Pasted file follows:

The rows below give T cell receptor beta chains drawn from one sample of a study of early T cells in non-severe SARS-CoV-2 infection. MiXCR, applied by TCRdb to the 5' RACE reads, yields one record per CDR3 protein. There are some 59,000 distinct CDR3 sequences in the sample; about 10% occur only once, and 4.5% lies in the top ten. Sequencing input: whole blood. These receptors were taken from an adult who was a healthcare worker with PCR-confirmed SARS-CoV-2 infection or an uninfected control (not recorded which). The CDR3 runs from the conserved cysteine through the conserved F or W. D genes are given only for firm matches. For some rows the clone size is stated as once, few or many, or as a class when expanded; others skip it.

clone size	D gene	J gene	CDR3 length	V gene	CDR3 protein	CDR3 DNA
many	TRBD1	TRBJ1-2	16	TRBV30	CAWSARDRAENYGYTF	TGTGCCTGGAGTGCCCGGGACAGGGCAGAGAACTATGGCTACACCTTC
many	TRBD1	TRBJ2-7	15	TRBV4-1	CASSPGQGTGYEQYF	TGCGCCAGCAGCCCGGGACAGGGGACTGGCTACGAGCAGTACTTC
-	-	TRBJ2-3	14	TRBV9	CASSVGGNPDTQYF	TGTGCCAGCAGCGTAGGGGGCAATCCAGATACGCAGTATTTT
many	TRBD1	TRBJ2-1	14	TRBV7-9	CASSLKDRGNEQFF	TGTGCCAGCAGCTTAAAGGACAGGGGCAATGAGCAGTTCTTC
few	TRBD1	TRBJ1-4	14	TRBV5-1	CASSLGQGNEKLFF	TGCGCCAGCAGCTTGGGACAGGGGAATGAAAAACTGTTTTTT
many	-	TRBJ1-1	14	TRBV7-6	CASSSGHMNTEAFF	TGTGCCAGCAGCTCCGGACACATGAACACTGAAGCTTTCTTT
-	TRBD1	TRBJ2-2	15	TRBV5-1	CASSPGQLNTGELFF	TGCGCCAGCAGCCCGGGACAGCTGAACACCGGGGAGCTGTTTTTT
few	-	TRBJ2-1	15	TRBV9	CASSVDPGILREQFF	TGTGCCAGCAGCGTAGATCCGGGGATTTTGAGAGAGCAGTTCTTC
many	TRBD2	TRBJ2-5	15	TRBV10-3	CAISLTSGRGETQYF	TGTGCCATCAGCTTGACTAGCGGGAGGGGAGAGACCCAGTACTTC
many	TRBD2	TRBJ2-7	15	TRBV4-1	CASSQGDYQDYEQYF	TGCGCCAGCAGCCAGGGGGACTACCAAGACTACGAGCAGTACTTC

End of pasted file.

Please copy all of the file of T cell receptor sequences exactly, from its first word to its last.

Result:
The rows below give T cell receptor beta chains drawn from one sample of a study of early T cells in non-severe SARS-CoV-2 infection. MiXCR, applied by TCRdb to the 5' RACE reads, yields one record per CDR3 protein. There are some 59,000 distinct CDR3 sequences in the sample; about 10% occur only once, and 4.5% lies in the top ten. Sequencing input: whole blood. These receptors were taken from an adult who was a healthcare worker with PCR-confirmed SARS-CoV-2 infection or an uninfected control (not recorded which). The CDR3 runs from the conserved cysteine through the conserved F or W. D genes are given only for firm matches. For some rows the clone size is stated as once, few or many, or as a class when expanded; others skip it.

clone size	D gene	J gene	CDR3 length	V gene	CDR3 protein	CDR3 DNA
many	TRBD1	TRBJ1-2	16	TRBV30	CAWSARDRAENYGYTF	TGTGCCTGGAGTGCCCGGGACAGGGCAGAGAACTATGGCTACACCTTC
many	TRBD1	TRBJ2-7	15	TRBV4-1	CASSPGQGTGYEQYF	TGCGCCAGCAGCCCGGGACAGGGGACTGGCTACGAGCAGTACTTC
-	-	TRBJ2-3	14	TRBV9	CASSVGGNPDTQYF	TGTGCCAGCAGCGTAGGGGGCAATCCAGATACGCAGTATTTT
many	TRBD1	TRBJ2-1	14	TRBV7-9	CASSLKDRGNEQFF	TGTGCCAGCAGCTTAAAGGACAGGGGCAATGAGCAGTTCTTC
few	TRBD1	TRBJ1-4	14	TRBV5-1	CASSLGQGNEKLFF	TGCGCCAGCAGCTTGGGACAGGGGAATGAAAAACTGTTTTTT
many	-	TRBJ1-1	14	TRBV7-6	CASSSGHMNTEAFF	TGTGCCAGCAGCTCCGGACACATGAACACTGAAGCTTTCTTT
-	TRBD1	TRBJ2-2	15	TRBV5-1	CASSPGQLNTGELFF	TGCGCCAGCAGCCCGGGACAGCTGAACACCGGGGAGCTGTTTTTT
few	-	TRBJ2-1	15	TRBV9	CASSVDPGILREQFF	TGTGCCAGCAGCGTAGATCCGGGGATTTTGAGAGAGCAGTTCTTC
many	TRBD2	TRBJ2-5	15	TRBV10-3	CAISLTSGRGETQYF	TGTGCCATCAGCTTGACTAGCGGGAGGGGAGAGACCCAGTACTTC
many	TRBD2	TRBJ2-7	15	TRBV4-1	CASSQGDYQDYEQYF	TGCGCCAGCAGCCAGGGGGACTACCAAGACTACGAGCAGTACTTC